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what to do with a free spirit who WILL NOT even try on school uniform

(113 Posts)
jamsandwich Tue 11-Aug-09 21:53:14

Help, help, HELP!
PFB dd, turns 4 on 31st August, then starts school a few days later. Quite reasonably thinks school uniform is awful (bottle green and grey, why oh why?!) I bought it all nice and early as she has always had strong views on clothing and needs a looooong time to come round to new things. But we have made absolutely zilcho progress. To the extent of not even trying things on, so who knows if they even fit.

She has anxieties anyway about school, so I can just see that we will have the most almighty row on the first day about what she will wear, which will make everything even more difficult.

So, questions for the school old-timers:
1) how pragmatic are schools about dresss code for first few weeks (surely some stripey pink socks wouldn't make her fail her GCSE's later on down the line?)

2) and what top tips do you have for trying to overcome this little hitch?

My ideas so far are: sewing on some pretty buttons or beads - not found any that make the grade yet, apparently, but still feeling hopeful/ Dragging her round to see some poor friend wearing her uniform before term starts - not holding out much hope as she won't ever wear trousers, short sleeves or skirts despite having seen endless friends wearing them/ running away and leaving dh to deal with it...

thanks for any helpful thoughts/ similar expereinces (I can't be the only one?!)

Fennel Tue 11-Aug-09 21:55:59

State primaries can't insist on uniform, though they may pretend they can. So I would just leave it and she will quite likely change her mind once she starts school and sees the others wearing it.

My older two both tended not to wear uniform in their school nursery class (aged 3-5) though all the other children did, but they moved into wanting to wear it after a year or so.

I wouldn't make it a big issue especially in the first few days of school. It doesn't really matter.

Tortington Tue 11-Aug-09 21:58:55

free spirit my arse

" get your uniform on now - cos i said so!"

its school policy and hard shit

georgimama Tue 11-Aug-09 22:01:02

Custardo I love you. And I agree.

jamsandwich Tue 11-Aug-09 22:01:12

ooo, this sounds good Fennel. No one has said this to me before. I'll get busy on google to see if I can find anything official - any ideas where you found this out?

I'm already in the "awkward sod" parent category because of the other anxiety issues we have had to deal with, so it won't make much more difference to how we're viewed by the school.

dragonseye Tue 11-Aug-09 22:01:16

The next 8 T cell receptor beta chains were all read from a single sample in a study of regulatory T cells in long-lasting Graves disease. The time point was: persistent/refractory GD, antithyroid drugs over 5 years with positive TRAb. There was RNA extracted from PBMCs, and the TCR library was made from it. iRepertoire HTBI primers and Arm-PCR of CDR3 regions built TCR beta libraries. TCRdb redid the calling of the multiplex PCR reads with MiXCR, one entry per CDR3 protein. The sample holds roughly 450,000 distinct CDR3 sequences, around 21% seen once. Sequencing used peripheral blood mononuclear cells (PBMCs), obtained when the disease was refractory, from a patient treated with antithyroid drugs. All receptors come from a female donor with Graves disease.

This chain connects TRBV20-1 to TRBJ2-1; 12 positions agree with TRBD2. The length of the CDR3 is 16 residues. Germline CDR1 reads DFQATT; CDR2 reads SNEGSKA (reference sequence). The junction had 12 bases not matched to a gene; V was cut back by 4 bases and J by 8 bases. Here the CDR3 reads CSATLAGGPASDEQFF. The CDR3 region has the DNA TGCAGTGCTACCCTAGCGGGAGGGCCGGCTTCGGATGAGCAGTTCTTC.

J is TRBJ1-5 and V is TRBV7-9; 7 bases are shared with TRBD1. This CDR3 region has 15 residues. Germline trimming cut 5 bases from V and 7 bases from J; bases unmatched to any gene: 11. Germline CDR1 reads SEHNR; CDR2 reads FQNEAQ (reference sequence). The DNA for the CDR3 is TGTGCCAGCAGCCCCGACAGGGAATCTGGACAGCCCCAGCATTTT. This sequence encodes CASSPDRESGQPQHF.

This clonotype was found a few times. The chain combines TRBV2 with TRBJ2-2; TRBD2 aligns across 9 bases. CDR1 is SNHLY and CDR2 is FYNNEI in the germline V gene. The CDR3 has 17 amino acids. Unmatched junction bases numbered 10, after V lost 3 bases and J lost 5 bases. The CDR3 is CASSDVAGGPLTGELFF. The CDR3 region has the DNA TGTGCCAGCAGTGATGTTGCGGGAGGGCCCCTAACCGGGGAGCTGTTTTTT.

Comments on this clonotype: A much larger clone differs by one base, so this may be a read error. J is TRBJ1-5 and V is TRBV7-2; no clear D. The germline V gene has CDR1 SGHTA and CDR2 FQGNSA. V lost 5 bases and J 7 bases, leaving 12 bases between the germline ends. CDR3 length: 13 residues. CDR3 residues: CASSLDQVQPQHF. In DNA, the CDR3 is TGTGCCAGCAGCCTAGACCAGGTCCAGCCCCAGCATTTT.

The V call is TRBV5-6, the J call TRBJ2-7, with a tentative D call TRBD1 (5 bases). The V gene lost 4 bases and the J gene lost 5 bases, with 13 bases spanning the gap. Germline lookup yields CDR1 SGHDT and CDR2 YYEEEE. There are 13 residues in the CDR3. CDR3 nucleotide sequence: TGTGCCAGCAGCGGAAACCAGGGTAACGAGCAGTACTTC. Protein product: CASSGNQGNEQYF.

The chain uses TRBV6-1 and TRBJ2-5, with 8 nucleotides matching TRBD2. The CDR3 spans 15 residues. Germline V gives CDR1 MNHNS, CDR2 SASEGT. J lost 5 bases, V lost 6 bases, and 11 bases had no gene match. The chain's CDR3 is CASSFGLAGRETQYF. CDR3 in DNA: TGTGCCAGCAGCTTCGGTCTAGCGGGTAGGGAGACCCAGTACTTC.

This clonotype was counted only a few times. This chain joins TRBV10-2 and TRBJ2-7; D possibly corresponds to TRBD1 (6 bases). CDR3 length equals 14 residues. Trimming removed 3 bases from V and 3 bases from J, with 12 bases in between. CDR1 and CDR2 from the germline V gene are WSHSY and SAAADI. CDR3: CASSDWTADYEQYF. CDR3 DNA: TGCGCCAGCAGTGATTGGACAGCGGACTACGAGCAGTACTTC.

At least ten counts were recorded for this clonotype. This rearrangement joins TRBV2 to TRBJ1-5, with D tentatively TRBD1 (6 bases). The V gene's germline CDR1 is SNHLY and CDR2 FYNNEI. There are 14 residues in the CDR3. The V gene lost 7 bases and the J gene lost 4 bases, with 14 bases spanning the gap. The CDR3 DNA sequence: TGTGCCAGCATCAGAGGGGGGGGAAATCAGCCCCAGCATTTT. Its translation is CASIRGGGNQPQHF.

lol at free spirit! i can think of another word! wink

drinkyourmilk Tue 11-Aug-09 22:03:20

She has to go to school first day (though ob not legally till 5) - so try your best. Let the teachers bully her into waeringthe uniform id nec. (but then again i'm all for self determination- ahem, or not arguing when someone else can do it!)

drinkyourmilk Tue 11-Aug-09 22:04:24

or 'wearing the uniform if nec'

jamsandwich Tue 11-Aug-09 22:06:00

I know where you're coming from Custardo and georgimama, promise I'm not an indulgent parent in most areas.

But perhaps "anxiety issues" was putting it a bit too mildly - basically she's so terrified in group situations that she cannot speak (like, at all, even to family, best friends etc) or show pain, so I have to do everything I can to remove at least one irrelevant source of stress. Then we can focus on the biggies.

drinkyourmilk Tue 11-Aug-09 22:06:17

Also - any chance she'd do it for choc buttons? ( all for bribery too if no other option - i respond to it so why shouldn't the under 16s?? grin)

jamsandwich Tue 11-Aug-09 22:08:16

love the choc buttons - I could stitch them all over the bloody thing!

ravenAK Tue 11-Aug-09 22:11:39

I'm pretty sure Fennel's right about uniform not being compulsory in state primaries, so there isn't much school can do if you sanction her refusing to wear it.

Otherwise I'm afraid I'm with Custardo - 'free spirits' need boundaries & school needs your support. Not to make teachers' lives easier, but for your dd's sake - ultimately, she'll have to follow school policies or, well, not go to school.

Probably best (& easier on you in the long run tbh) to have the battle over & done now, rather than have it become a war...

Fennel Tue 11-Aug-09 22:16:00

Save the battles for things that matter, I am hard line on some things but uniform isn't worth it.

If the school is bothered about the uniform they'll let you and her know but they'll probably be more concerned about the anxiety about starting school or talking in a group and how to deal with that first.

ravenAK Tue 11-Aug-09 22:19:22

Hadn't seen your subsequent post on the extent of the anxiety issues!

Yes, in light of that, those need to be the priority. & she may change her mind when all around her are in bottle green & grey (sounds quite nice to me, ds has royal blue. Ugh.)

Reallytired Wed 12-Aug-09 11:30:36